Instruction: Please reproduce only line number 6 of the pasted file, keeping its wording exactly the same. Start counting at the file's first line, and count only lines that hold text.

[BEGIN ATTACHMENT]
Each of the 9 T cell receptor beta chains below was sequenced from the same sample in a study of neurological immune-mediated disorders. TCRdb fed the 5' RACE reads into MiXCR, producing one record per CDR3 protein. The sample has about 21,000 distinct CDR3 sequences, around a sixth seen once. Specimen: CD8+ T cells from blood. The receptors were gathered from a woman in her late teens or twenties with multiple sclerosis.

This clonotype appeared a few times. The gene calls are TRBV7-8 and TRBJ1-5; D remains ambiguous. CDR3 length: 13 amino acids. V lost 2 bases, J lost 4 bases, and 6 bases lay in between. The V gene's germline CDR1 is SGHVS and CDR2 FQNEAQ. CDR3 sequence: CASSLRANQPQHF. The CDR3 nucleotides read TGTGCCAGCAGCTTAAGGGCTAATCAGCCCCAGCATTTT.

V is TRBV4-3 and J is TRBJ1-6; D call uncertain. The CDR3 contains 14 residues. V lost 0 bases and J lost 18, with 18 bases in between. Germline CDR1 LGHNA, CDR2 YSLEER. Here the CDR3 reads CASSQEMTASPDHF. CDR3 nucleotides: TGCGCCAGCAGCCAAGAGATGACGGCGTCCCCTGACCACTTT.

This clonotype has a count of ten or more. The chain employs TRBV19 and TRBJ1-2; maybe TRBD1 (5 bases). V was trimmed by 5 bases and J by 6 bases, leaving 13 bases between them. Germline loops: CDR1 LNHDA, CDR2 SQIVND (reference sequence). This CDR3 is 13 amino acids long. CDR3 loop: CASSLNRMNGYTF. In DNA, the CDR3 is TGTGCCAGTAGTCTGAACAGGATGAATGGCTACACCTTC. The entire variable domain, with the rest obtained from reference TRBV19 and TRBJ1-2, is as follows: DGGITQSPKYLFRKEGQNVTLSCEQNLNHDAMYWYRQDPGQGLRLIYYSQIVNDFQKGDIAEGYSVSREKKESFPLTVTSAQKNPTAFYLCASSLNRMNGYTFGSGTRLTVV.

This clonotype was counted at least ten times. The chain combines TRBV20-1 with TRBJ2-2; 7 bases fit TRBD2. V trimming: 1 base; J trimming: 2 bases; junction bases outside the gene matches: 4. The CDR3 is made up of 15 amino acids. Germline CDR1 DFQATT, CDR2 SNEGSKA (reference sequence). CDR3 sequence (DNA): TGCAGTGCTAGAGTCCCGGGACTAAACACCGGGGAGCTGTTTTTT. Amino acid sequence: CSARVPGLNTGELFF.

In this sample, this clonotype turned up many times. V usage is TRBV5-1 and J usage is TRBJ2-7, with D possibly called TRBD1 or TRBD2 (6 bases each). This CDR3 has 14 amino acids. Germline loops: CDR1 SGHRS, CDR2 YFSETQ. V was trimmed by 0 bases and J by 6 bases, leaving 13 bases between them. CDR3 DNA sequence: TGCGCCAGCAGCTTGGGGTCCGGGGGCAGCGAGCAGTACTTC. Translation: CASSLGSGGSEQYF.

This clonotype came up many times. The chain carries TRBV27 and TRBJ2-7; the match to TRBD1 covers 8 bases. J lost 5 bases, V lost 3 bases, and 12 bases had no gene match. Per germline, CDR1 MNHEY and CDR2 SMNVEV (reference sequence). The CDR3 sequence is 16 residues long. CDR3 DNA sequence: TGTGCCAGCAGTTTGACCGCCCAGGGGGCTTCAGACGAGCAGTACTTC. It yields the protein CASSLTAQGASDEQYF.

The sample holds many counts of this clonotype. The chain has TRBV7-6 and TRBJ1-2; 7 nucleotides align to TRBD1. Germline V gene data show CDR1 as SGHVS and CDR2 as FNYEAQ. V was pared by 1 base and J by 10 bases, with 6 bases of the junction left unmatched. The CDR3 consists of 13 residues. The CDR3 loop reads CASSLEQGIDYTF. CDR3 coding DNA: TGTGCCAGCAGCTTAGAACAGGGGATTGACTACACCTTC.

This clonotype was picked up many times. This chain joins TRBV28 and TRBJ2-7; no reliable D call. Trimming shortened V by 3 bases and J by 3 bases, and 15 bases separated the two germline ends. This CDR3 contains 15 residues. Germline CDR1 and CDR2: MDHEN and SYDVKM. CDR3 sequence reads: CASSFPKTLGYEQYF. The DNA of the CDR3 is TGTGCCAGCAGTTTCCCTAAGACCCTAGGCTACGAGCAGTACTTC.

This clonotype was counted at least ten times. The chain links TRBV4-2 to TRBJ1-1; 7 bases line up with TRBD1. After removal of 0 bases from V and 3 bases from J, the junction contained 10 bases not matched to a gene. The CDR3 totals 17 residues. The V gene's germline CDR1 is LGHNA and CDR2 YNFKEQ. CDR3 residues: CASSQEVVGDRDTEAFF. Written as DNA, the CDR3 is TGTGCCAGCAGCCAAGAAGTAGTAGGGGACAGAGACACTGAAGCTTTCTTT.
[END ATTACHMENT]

In this sample, this clonotype turned up many times. V usage is TRBV5-1 and J usage is TRBJ2-7, with D possibly called TRBD1 or TRBD2 (6 bases each). This CDR3 has 14 amino acids. Germline loops: CDR1 SGHRS, CDR2 YFSETQ. V was trimmed by 0 bases and J by 6 bases, leaving 13 bases between them. CDR3 DNA sequence: TGCGCCAGCAGCTTGGGGTCCGGGGGCAGCGAGCAGTACTTC. Translation: CASSLGSGGSEQYF.